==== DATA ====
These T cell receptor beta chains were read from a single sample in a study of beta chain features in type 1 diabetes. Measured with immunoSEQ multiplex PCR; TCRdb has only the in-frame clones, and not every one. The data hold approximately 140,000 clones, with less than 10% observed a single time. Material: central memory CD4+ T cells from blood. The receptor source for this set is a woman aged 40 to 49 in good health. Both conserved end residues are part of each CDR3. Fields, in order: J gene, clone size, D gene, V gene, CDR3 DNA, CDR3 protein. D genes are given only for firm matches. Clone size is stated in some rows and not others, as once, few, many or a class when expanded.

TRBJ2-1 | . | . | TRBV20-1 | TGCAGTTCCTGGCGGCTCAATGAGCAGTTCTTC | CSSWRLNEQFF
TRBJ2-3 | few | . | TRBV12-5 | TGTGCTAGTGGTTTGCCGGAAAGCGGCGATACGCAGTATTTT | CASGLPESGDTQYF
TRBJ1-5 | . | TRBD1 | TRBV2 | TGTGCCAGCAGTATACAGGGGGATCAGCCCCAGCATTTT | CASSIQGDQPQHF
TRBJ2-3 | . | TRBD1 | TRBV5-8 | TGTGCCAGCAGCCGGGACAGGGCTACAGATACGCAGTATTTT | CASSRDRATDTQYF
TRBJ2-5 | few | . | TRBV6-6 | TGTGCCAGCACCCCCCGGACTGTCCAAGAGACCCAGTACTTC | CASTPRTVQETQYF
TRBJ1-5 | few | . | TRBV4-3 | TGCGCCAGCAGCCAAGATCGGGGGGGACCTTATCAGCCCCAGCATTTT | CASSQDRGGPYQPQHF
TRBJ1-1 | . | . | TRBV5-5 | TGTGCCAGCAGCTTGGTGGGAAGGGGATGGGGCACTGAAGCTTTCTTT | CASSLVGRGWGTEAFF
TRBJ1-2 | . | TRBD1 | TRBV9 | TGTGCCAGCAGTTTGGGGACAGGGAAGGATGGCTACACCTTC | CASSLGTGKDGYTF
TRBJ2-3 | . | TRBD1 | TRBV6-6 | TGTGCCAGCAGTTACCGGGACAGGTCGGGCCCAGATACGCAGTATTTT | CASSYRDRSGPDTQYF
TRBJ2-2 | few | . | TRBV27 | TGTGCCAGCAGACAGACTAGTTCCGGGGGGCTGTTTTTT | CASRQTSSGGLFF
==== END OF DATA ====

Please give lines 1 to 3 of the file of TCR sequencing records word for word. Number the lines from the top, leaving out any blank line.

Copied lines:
These T cell receptor beta chains were read from a single sample in a study of beta chain features in type 1 diabetes. Measured with immunoSEQ multiplex PCR; TCRdb has only the in-frame clones, and not every one. The data hold approximately 140,000 clones, with less than 10% observed a single time. Material: central memory CD4+ T cells from blood. The receptor source for this set is a woman aged 40 to 49 in good health. Both conserved end residues are part of each CDR3. Fields, in order: J gene, clone size, D gene, V gene, CDR3 DNA, CDR3 protein. D genes are given only for firm matches. Clone size is stated in some rows and not others, as once, few, many or a class when expanded.

TRBJ2-1 | . | . | TRBV20-1 | TGCAGTTCCTGGCGGCTCAATGAGCAGTTCTTC | CSSWRLNEQFF
TRBJ2-3 | few | . | TRBV12-5 | TGTGCTAGTGGTTTGCCGGAAAGCGGCGATACGCAGTATTTT | CASGLPESGDTQYF